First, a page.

Magazine article The Advocate (The national gay & lesbian newsmagazine)

Small-Town Pride: Pride Festivities in Smaller Places Are Where the Biggest Changes Are Possible. Here's a Preview of Five Down-Home Pride Events

Magazine article The Advocate (The national gay & lesbian newsmagazine)

Small-Town Pride: Pride Festivities in Smaller Places Are Where the Biggest Changes Are Possible. Here's a Preview of Five Down-Home Pride Events

Article excerpt

Nyack, N.Y.




Many pride celebrations are defined more by drag queens and go-go boys than by families with children. That's why Phyllis Frank, head of the Community Change Project at Volunteer Counseling Services of Rockland County, just northwest of New York City, set out to create Gay Pride Rockland.

"Our goal is to mainstream GLBT issues, to make our issues everyday issues," says a passionate Frank. "Our challenge is to demystify the images created by the media, which influence the way people see the gay community." In particular, she is talking about sexually charged images that appear in large-scale pride events in places like New York City and San Francisco.

"Don't get me wrong," she says. "I love the men and women who dance on the floats, but that's not the entirety of the gay community. And when those are the only images, that's very harmful."

The first Gay Pride Rockland, held in 1999, brought out over 1,000 people with the successful slogan "It's not a parade. It's an event for everyone." Frank said that she knew she was on the right track when she convinced her straight uncle to attend. "He was shocked that it was just regular people," she recalls. "He thought he'd be able to pick out the gay people."

The day's festivities include entertainment and speeches, most notably by a slew of local elected officials, inside the Nyack Center on Depew Avenue downtown. Outside, there is a children's carnival, food and merchandise vendors, and supervised family activities. There is no admission charge to any of the activities.

With family-friendliness in mind, organizers have rejected sponsors and vendors deemed too sexually oriented, says Michael Segovia, LGBT program coordinator at Volunteer Counseling Services. They even turned down offers of trash receptacles from a ubiquitous lubricant company. "I love lube. But I don't want a lube ad on every trash can," says Frank, adding that other aspects of Gay Pride Rockland are more important than money. "Our goal is major social change in Rockland County. And that's no small task."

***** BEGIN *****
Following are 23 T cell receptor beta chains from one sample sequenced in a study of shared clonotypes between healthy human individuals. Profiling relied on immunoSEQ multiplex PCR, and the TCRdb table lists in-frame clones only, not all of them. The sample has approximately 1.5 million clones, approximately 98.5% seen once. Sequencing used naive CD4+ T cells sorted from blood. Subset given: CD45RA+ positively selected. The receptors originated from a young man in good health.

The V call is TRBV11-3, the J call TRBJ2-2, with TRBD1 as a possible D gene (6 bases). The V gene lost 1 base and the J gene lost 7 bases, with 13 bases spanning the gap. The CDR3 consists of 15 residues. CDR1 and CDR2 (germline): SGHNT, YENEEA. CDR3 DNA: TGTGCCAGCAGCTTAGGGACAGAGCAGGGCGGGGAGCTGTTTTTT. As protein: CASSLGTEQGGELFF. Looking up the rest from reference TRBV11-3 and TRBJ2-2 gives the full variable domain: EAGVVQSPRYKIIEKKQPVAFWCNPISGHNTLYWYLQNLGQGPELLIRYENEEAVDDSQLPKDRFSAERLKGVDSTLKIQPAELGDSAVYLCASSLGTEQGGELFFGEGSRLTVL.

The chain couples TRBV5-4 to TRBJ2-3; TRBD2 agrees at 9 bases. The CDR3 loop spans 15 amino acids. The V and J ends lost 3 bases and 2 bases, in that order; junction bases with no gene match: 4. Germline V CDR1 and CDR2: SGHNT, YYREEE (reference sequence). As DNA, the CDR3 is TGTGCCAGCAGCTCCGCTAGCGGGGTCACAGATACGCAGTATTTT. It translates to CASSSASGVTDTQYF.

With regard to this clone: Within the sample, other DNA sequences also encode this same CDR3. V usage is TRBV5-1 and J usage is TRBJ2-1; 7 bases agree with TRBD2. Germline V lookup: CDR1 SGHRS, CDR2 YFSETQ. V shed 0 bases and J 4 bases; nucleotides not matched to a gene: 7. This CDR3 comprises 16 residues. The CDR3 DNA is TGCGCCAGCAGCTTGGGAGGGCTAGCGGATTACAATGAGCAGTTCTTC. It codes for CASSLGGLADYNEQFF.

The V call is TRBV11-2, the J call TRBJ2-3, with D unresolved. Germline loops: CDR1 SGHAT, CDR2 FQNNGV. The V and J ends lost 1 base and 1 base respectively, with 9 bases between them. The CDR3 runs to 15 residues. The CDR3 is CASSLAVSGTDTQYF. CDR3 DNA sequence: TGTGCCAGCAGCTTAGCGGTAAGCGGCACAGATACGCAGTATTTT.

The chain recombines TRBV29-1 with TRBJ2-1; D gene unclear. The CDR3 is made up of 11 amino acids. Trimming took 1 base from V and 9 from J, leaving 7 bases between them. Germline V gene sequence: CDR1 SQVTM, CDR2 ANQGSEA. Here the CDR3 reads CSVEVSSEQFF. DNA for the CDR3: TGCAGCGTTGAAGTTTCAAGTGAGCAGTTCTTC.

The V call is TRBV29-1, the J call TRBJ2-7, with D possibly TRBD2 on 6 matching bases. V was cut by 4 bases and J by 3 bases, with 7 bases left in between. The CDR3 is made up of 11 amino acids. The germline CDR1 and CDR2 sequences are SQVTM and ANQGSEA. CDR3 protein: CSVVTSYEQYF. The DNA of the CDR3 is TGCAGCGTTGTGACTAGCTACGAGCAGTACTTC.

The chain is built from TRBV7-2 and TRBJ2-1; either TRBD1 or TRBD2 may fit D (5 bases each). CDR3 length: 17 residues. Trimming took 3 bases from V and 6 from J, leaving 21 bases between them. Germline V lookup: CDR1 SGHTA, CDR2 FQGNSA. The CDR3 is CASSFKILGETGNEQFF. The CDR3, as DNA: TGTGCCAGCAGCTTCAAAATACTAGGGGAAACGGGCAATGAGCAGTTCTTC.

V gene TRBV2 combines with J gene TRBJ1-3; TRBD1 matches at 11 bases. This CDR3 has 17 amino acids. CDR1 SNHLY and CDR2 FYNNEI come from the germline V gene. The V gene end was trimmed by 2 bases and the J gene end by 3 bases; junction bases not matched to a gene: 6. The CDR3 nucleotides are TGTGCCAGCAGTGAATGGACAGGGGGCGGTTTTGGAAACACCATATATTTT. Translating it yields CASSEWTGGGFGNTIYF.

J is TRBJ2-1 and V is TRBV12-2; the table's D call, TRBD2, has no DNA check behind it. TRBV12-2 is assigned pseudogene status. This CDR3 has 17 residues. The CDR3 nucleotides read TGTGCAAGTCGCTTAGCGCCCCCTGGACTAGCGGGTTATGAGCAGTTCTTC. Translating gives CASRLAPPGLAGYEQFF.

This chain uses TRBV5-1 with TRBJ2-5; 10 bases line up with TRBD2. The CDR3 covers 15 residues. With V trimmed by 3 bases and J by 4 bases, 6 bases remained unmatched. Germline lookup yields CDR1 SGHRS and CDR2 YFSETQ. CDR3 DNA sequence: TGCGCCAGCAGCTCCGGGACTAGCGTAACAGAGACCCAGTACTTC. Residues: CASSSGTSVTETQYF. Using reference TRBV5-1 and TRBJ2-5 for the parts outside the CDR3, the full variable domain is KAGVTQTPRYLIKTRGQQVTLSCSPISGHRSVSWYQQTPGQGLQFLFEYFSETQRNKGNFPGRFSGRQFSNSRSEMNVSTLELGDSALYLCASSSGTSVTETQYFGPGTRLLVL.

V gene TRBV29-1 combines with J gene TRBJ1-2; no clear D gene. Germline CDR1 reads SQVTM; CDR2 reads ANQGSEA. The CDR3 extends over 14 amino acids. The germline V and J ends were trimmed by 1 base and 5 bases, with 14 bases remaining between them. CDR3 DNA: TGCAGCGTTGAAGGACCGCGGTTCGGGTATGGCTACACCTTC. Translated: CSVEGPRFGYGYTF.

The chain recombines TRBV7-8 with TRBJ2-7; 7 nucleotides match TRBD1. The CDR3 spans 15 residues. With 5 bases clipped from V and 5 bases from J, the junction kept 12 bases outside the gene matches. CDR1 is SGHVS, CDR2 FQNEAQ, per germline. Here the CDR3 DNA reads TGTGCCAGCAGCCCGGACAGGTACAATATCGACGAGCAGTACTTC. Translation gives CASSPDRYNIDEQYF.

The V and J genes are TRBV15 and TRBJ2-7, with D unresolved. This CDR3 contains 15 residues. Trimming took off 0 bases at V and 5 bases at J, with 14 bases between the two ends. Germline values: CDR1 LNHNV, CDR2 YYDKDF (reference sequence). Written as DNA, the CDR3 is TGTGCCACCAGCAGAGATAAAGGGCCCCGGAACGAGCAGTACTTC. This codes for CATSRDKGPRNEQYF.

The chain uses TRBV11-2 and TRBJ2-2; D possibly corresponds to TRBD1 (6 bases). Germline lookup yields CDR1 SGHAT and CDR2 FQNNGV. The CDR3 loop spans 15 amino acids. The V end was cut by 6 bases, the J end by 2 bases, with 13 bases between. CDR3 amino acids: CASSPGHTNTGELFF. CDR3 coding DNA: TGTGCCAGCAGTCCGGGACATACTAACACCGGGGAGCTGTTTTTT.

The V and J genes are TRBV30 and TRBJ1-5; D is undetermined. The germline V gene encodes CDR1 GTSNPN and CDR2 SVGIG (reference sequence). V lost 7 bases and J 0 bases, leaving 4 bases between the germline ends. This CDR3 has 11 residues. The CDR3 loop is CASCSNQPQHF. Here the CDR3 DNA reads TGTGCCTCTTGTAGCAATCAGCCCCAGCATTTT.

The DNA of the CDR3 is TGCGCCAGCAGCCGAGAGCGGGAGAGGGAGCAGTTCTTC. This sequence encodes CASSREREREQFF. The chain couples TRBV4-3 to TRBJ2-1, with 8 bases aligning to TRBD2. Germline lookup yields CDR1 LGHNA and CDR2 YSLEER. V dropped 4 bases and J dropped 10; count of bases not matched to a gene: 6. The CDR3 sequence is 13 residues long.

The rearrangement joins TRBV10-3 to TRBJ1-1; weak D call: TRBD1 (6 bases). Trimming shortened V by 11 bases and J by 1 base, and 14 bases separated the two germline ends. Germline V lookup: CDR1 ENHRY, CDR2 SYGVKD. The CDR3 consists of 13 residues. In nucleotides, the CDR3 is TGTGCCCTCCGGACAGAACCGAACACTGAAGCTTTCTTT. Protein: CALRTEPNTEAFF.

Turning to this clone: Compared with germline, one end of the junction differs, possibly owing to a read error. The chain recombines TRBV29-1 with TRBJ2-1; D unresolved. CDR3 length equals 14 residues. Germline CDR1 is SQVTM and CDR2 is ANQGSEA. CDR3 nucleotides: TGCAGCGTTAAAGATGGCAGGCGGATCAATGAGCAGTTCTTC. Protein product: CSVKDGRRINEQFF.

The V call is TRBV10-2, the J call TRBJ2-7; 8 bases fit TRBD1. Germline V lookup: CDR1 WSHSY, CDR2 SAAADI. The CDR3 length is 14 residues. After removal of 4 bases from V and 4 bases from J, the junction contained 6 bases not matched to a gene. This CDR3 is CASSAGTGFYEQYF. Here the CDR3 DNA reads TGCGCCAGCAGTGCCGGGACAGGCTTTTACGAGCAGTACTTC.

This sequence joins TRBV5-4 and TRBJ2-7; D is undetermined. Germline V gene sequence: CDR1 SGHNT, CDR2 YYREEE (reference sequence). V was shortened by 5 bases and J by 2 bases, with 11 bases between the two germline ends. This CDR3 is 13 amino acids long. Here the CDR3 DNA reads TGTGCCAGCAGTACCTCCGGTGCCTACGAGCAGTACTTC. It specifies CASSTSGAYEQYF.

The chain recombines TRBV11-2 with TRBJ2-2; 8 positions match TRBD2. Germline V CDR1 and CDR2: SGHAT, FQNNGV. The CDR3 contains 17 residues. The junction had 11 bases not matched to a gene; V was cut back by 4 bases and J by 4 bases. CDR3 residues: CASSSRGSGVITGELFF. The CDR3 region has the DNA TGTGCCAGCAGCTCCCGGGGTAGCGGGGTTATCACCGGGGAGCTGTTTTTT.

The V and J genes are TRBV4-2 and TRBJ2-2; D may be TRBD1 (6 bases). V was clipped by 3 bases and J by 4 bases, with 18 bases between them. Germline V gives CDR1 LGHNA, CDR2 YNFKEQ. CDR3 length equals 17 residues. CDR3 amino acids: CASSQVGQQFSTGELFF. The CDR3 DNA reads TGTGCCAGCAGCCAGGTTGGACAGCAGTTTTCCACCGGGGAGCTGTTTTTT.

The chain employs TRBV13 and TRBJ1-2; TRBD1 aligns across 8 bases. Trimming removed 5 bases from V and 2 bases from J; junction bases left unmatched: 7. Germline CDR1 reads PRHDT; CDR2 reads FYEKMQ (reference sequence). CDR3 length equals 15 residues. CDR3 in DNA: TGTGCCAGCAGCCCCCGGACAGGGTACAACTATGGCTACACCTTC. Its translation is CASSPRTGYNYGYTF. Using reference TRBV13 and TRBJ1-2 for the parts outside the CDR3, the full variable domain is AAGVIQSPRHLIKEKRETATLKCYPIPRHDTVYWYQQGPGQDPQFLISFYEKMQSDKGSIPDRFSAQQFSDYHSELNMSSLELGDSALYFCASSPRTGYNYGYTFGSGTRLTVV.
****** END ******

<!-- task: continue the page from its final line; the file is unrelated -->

Hopkinsville, Ky.




When Andy McIntosh moved to this small city in western Kentucky six years ago, he found almost no signs of LGBT life: only one gay bar that soon closed, no gay community center, no gay organizations, and no gay pride celebration.

Hoping to find other gay people, McIntosh started a Yahoo! group, which now has about 140 members and grew into a volunteer-run gay social and community service club called Remember Stonewall Be Proud. The group now sponsors Hopkinsville's annual pride picnic and festival. In June they will celebrate their fifth year.

Hopkinsville is "the buckle of the Bible Belt," McIntosh likes to say, and organizers initially had a hard time coaxing local gays to their public event. "Many people were afraid at first," McIntosh says. "They would tell me, 'I can't [attend pride]. They'll find out at work. Or my church will find out."

As a result, only 12 people attended the group's first pride celebration. Last year, however, attendance was over 200. The event, held on private property, has grown into a festival with food, games, and information booths. In 2005 the group held its first Miss Stonewall Pageant, something it plans to make an annual part of pride day. An individual once made a complaining phone call to the employer of one of Remember Stonewall Be Proud's volunteers, but the group has never suffered in-your-face harassment.

McIntosh is owner of Gaelic Dreams Floral and Imports, a local store that sells pride merchandise and has become somewhat of a default gay community center.

Despite being a short drive from the larger community of Clarksville, Tenn. …

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